All of which left piracy experts scratching their heads.
Let’s recap: Houthis fired missiles in support of some reenergized Somali pirates, who were under contract to bring a cargo ship with Israeli connections back to Yemen?
“I would caution against making a clear link,” said Sean Savett, the spokesman at the National Security Council. “It may be the case that Houthis were firing at the ship because of the Israeli linkages, and it may be independent from the pirates — that the Houthis just saw this ship and fired and had very bad aim. It may have been two independent events.”
Curiouser and curiouser. But the likelihood that Somali pirates would just happen to reappear in the context of the Gaza War has also been hotly debated. Are they phantom pirates? In other words, does the Pentagon just want to lower the temperature with Iran? Or have the Houthis themselves resorted to proxy warfare?
The hijacking happened across the water from Somaliland, which has never served as a serious hotbed for pirates. Puntland, to Somaliland’s east, is a different story. Small groups of Somalis were also known to camp on the Yemeni side of the gulf when piracy was at its peak — but whenever those ragged teams managed to capture a ship it was always hauled to Somalia. Early reports from the Central Park suggested the ship was moving toward Yemen when it was intercepted by the Mason. “Unless they were foreign fighters working with Houthis,” said Steed, “then like a lot of these [ship] approaches they were probably Houthi and Yemen conflict-related, not Somali pirates.”
But that was just his first impression. He added that some 50,000 Somalis live in Yemen because of unemployment in Somalia. For that reason, pirate gangs have turned to human smuggling in the Gulf of Aden: They use skiffs to move Somali migrants across to Yemen. They also smuggle weapons in the other direction, because of Somalia’s ongoing civil war. So it’s possible to imagine Somali criminal networks forging a positive relationship with Houthis.
Hijacking an entire ship on their behalf, however, would be something new. Since the hijackers boarded the Central Park during a five-day cease-fire between Israel and Hamas, one line of speculation is that the Houthis — and therefore Iran — wanted plausible deniability. Vice News quoted an anonymous security consultant who said the Houthis had “outsourced the operation in an effort to avoid being seen breaking the ongoing ceasefire in Gaza.”
Gaab TV in Somalia, meanwhile, found a man to back up the claim of pirate involvement. Details were sketchy, but “Abdi” said a pirate gang based in Garacad — on the eastern Somali coast — had boarded the Central Park in the Gulf of Aden. “The team was responsible for the attack. It was not successful, but it was an operation in support of the brothers in Gaza,” he said.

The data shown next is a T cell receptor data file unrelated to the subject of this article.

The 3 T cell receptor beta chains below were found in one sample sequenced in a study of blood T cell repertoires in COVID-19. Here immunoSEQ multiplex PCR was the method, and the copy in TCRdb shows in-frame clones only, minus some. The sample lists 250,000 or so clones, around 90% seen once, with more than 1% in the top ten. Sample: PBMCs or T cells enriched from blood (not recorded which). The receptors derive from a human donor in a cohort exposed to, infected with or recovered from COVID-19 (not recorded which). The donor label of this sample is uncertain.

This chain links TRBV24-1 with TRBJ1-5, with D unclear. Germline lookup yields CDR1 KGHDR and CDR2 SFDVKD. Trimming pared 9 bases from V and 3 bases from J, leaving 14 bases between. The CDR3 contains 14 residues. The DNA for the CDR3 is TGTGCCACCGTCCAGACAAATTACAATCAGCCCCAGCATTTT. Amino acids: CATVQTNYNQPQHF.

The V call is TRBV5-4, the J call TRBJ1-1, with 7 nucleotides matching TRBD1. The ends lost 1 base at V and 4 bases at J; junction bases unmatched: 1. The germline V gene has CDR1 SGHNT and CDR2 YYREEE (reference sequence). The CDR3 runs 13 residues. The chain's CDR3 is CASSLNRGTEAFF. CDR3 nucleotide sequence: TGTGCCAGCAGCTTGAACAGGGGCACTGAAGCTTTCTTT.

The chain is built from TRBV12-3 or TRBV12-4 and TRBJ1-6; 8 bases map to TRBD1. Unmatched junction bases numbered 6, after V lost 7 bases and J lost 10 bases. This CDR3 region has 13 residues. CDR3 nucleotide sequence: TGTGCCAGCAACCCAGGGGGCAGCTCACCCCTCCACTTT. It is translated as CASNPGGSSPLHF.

Garacad is nowhere near the hijacking location, though it is in Puntland, where early gangs of Somali pirates were incubated. Puntland has a shoreline along the Gulf of Aden, and counterpiracy patrols by Puntland officials have increased there in the meantime, maybe to keep up appearances. So a number of people in Somalia are behaving as if the story is true. And Steed admits he can’t be sure. If pirates operating from Puntland did catch the Central Park, he said, “The question is why and for who?”
The drone and missile attack on Dec. 3, after the ceasefire ended — which Houthis were happy to take credit for — may give credence to the notion that they wanted to outsource their harassment of ships during the ceasefire. But it’s still bizarre. Nur Hassan, a Somali journalist who divides his time between Mogadishu and Nairobi, told me that Garacad on Somalia’s east coast now has a new, well-functioning port, so it would be disappointing if the town had a resurgent pirate network. On the other hand, a small gang of clan militiamen near Eyl, south of Garacad, did capture an Iranian fishing dhow in November that had strayed too close to Somalia’s east coast. The dhow has since been released, but it’s been treated as the first successful instance of a Somali pirate hijacking since 2017.
“Very conflicting on this,” quipped Nur, referring to the case of the Central Park. “I won’t be surprised if al-Shabab claims to have hijacked this ship!”